This compilation of all nuclear standards available to the authors by mid 1980 represents the third, carefully revised edition of a catalogue which was first published in 1975 as EUR 5362. In this third edition several changes have been made. The title has been condensed. The information has again been carefully up-dated, covering all changes regarding status, withdrawal of old standards, new projects, amendments, revisions, splitting of standards into several parts, combination of several standards into one, etc., as available to the authors by mid 1980. The speed with which information travels varies and requires in many cases rather tedious and cumbersome inquiries. Also, the classification scheme has been revised with the goal of better adjustment to changing situations and priorities. Whenever it turned out to be difficult to attribute a standard to a single subject category, multiple listings in all relevant categories have been made. As in previous editions, within the subcategories the standards are arranged by organization (in Categorie 2.1 by country) alphabetically and in ascending numerical order. It covers all relevant areas of power reactors, the fuel cycle, radiation protection, etc., from the basic laws and governmental regulations, regulatory guides, etc., all the way to voluntary industrial standards and codes of pratice. (orig./HP)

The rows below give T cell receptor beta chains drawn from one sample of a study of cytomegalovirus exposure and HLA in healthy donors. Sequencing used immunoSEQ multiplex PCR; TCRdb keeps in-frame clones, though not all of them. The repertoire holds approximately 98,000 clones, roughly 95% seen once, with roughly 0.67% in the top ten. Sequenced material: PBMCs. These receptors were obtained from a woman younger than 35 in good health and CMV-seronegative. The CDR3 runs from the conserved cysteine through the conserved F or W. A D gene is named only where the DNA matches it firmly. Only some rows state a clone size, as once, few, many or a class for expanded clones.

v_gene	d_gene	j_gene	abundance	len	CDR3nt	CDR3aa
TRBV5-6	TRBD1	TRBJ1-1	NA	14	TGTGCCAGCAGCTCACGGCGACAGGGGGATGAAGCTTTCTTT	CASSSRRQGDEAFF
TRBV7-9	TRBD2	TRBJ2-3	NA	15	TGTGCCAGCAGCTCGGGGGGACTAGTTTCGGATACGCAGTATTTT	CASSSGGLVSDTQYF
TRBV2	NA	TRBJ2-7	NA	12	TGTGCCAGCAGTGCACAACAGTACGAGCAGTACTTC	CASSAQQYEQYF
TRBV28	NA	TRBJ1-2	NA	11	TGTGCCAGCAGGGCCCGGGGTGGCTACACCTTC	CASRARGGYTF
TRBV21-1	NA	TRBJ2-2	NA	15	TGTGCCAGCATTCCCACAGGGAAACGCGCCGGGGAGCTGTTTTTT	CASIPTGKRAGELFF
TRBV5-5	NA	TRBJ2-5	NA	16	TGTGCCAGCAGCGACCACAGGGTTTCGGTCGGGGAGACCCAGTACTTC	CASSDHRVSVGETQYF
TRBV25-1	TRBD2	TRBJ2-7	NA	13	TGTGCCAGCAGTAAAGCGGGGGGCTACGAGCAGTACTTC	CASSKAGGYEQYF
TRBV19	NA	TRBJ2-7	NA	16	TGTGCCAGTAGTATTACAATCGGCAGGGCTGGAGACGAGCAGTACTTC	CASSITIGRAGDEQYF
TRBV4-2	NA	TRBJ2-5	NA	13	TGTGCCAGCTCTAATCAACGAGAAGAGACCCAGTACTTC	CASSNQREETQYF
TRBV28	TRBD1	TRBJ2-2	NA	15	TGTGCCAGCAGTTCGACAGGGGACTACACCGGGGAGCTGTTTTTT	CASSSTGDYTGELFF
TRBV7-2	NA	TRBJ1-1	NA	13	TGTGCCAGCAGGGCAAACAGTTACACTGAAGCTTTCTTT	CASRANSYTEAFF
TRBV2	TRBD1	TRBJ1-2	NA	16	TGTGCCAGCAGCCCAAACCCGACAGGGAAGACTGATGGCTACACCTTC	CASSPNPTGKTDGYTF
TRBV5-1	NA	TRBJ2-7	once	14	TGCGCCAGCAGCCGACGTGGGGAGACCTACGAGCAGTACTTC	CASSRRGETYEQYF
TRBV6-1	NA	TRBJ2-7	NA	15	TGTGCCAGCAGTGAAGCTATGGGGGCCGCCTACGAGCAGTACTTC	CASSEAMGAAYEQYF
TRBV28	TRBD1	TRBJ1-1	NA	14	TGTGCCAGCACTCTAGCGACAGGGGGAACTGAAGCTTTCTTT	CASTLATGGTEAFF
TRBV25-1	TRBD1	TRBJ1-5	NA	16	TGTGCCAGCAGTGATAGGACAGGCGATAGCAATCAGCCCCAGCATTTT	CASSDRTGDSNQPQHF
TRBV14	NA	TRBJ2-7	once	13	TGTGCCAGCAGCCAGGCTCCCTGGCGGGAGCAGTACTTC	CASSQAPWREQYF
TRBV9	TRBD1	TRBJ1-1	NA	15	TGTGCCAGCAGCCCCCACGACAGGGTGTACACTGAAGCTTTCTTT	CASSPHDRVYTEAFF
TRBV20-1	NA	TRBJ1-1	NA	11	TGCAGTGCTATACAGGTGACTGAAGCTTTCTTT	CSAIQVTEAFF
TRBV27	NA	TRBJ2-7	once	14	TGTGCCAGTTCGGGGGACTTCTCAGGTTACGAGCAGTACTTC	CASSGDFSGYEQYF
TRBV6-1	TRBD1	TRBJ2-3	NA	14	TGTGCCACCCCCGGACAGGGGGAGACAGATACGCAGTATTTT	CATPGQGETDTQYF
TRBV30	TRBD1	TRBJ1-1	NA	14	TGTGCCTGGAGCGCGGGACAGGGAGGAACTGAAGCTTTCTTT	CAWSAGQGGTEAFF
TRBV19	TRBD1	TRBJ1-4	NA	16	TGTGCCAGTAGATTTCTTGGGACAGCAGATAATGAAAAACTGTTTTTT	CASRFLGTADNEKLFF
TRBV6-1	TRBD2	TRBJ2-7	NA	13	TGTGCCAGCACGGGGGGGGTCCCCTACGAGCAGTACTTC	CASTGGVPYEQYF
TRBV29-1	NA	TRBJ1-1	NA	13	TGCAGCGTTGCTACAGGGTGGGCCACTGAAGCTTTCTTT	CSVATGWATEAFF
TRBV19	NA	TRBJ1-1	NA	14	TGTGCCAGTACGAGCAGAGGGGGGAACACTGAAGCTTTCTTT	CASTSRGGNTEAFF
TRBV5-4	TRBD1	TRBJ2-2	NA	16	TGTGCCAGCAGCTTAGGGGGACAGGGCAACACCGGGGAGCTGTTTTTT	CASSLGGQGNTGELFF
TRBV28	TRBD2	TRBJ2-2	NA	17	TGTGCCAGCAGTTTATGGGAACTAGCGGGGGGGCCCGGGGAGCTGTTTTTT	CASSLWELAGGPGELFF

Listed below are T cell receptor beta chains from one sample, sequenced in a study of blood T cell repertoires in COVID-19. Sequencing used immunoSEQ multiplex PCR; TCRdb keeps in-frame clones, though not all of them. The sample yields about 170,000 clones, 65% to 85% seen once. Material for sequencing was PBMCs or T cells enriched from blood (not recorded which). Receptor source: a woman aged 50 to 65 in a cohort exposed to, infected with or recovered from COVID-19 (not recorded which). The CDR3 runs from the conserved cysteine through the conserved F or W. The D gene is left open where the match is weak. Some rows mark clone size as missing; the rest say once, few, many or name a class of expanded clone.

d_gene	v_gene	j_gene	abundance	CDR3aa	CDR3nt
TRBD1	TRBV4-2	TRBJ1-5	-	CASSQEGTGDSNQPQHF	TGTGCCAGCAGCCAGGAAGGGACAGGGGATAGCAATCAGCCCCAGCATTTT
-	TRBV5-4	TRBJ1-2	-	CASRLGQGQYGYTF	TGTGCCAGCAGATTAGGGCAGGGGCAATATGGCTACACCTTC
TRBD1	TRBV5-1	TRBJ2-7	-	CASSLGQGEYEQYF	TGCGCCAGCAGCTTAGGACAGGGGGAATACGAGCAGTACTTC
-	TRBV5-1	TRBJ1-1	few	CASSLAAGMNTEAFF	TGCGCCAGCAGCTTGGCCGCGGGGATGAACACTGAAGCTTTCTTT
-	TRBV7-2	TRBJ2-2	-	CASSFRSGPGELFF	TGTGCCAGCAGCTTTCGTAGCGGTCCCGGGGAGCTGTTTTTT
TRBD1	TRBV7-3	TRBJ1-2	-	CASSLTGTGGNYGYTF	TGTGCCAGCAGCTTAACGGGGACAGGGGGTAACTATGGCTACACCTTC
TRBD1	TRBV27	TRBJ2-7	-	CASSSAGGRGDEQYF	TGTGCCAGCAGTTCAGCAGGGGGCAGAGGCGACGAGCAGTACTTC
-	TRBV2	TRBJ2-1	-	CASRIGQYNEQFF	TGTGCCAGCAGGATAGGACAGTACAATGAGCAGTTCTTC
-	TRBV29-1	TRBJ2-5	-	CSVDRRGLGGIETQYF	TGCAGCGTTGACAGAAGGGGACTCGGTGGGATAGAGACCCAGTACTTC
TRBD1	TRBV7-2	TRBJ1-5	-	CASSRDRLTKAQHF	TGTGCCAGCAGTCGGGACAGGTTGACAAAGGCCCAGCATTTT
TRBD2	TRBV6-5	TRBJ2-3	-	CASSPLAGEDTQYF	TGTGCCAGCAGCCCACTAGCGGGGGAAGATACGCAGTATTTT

3. Radiological protection

    International Nuclear Information System (INIS)

    Azorin N, J.; Azorin V, J. C.

    2010-01-01

    This work is directed to all those people related with the exercise of the radiological protection and has the purpose of providing them a base of knowledge in this discipline so that they can make decisions documented on technical and scientist factors for the protection of the personnel occupationally exposed, the people in general and the environment during the work with ionizing radiations. Before de lack of a text on this matter, this work seeks to cover the specific necessities of our country, providing a solid presentation of the radiological protection, included the bases of the radiations physics, the detection and radiation dosimetry, the radiobiology, the normative and operational procedures associates, the radioactive wastes, the emergencies and the transport of the radioactive material through the medical and industrial applications of the radiations, making emphasis in the relative particular aspects to the radiological protection in Mexico. The book have 16 chapters and with the purpose of supplementing the given information, are included at the end four appendixes: 1) the radioactive waste management in Mexico, 2-3) the Mexican official standards related with the radiological protection, 4) a terms glossary used in radiological protection. We hope this book will be of utility for those people that work in the investigation and the applications of the ionizing radiations. (Author)